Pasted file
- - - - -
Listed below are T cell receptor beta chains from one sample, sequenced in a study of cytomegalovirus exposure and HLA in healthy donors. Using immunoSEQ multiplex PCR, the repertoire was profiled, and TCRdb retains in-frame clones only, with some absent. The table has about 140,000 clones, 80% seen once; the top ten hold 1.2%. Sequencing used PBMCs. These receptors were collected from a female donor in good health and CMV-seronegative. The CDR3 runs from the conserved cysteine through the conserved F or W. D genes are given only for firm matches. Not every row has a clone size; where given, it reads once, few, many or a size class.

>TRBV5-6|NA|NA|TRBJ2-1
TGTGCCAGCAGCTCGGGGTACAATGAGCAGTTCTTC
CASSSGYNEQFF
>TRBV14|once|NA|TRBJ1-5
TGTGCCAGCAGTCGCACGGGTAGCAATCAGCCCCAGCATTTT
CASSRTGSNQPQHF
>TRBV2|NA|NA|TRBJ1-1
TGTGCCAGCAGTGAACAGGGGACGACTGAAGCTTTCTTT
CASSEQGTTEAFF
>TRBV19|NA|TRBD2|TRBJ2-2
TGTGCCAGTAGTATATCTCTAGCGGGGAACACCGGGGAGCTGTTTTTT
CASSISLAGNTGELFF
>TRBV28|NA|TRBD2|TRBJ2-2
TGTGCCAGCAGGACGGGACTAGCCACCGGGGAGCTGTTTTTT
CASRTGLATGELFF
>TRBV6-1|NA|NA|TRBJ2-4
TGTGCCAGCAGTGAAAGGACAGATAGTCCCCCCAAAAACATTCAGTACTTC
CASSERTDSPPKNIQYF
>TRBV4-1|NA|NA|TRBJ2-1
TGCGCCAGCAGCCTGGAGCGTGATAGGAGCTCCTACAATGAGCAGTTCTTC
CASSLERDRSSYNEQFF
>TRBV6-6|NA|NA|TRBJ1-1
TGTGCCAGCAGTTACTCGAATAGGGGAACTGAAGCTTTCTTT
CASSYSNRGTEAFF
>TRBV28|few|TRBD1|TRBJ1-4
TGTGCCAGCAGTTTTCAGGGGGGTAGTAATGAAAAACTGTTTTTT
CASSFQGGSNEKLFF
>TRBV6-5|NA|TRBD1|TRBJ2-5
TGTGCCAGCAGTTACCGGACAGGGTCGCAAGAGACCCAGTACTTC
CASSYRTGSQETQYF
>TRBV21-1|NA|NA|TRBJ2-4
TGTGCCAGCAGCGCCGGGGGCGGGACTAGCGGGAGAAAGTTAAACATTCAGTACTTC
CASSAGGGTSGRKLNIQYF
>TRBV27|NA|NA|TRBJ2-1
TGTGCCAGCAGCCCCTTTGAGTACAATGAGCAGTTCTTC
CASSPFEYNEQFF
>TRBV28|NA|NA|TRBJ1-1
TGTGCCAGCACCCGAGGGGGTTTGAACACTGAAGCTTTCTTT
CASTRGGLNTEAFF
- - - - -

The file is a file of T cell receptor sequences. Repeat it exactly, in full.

Listed below are T cell receptor beta chains from one sample, sequenced in a study of cytomegalovirus exposure and HLA in healthy donors. Using immunoSEQ multiplex PCR, the repertoire was profiled, and TCRdb retains in-frame clones only, with some absent. The table has about 140,000 clones, 80% seen once; the top ten hold 1.2%. Sequencing used PBMCs. These receptors were collected from a female donor in good health and CMV-seronegative. The CDR3 runs from the conserved cysteine through the conserved F or W. D genes are given only for firm matches. Not every row has a clone size; where given, it reads once, few, many or a size class.

>TRBV5-6|NA|NA|TRBJ2-1
TGTGCCAGCAGCTCGGGGTACAATGAGCAGTTCTTC
CASSSGYNEQFF
>TRBV14|once|NA|TRBJ1-5
TGTGCCAGCAGTCGCACGGGTAGCAATCAGCCCCAGCATTTT
CASSRTGSNQPQHF
>TRBV2|NA|NA|TRBJ1-1
TGTGCCAGCAGTGAACAGGGGACGACTGAAGCTTTCTTT
CASSEQGTTEAFF
>TRBV19|NA|TRBD2|TRBJ2-2
TGTGCCAGTAGTATATCTCTAGCGGGGAACACCGGGGAGCTGTTTTTT
CASSISLAGNTGELFF
>TRBV28|NA|TRBD2|TRBJ2-2
TGTGCCAGCAGGACGGGACTAGCCACCGGGGAGCTGTTTTTT
CASRTGLATGELFF
>TRBV6-1|NA|NA|TRBJ2-4
TGTGCCAGCAGTGAAAGGACAGATAGTCCCCCCAAAAACATTCAGTACTTC
CASSERTDSPPKNIQYF
>TRBV4-1|NA|NA|TRBJ2-1
TGCGCCAGCAGCCTGGAGCGTGATAGGAGCTCCTACAATGAGCAGTTCTTC
CASSLERDRSSYNEQFF
>TRBV6-6|NA|NA|TRBJ1-1
TGTGCCAGCAGTTACTCGAATAGGGGAACTGAAGCTTTCTTT
CASSYSNRGTEAFF
>TRBV28|few|TRBD1|TRBJ1-4
TGTGCCAGCAGTTTTCAGGGGGGTAGTAATGAAAAACTGTTTTTT
CASSFQGGSNEKLFF
>TRBV6-5|NA|TRBD1|TRBJ2-5
TGTGCCAGCAGTTACCGGACAGGGTCGCAAGAGACCCAGTACTTC
CASSYRTGSQETQYF
>TRBV21-1|NA|NA|TRBJ2-4
TGTGCCAGCAGCGCCGGGGGCGGGACTAGCGGGAGAAAGTTAAACATTCAGTACTTC
CASSAGGGTSGRKLNIQYF
>TRBV27|NA|NA|TRBJ2-1
TGTGCCAGCAGCCCCTTTGAGTACAATGAGCAGTTCTTC
CASSPFEYNEQFF
>TRBV28|NA|NA|TRBJ1-1
TGTGCCAGCACCCGAGGGGGTTTGAACACTGAAGCTTTCTTT
CASTRGGLNTEAFF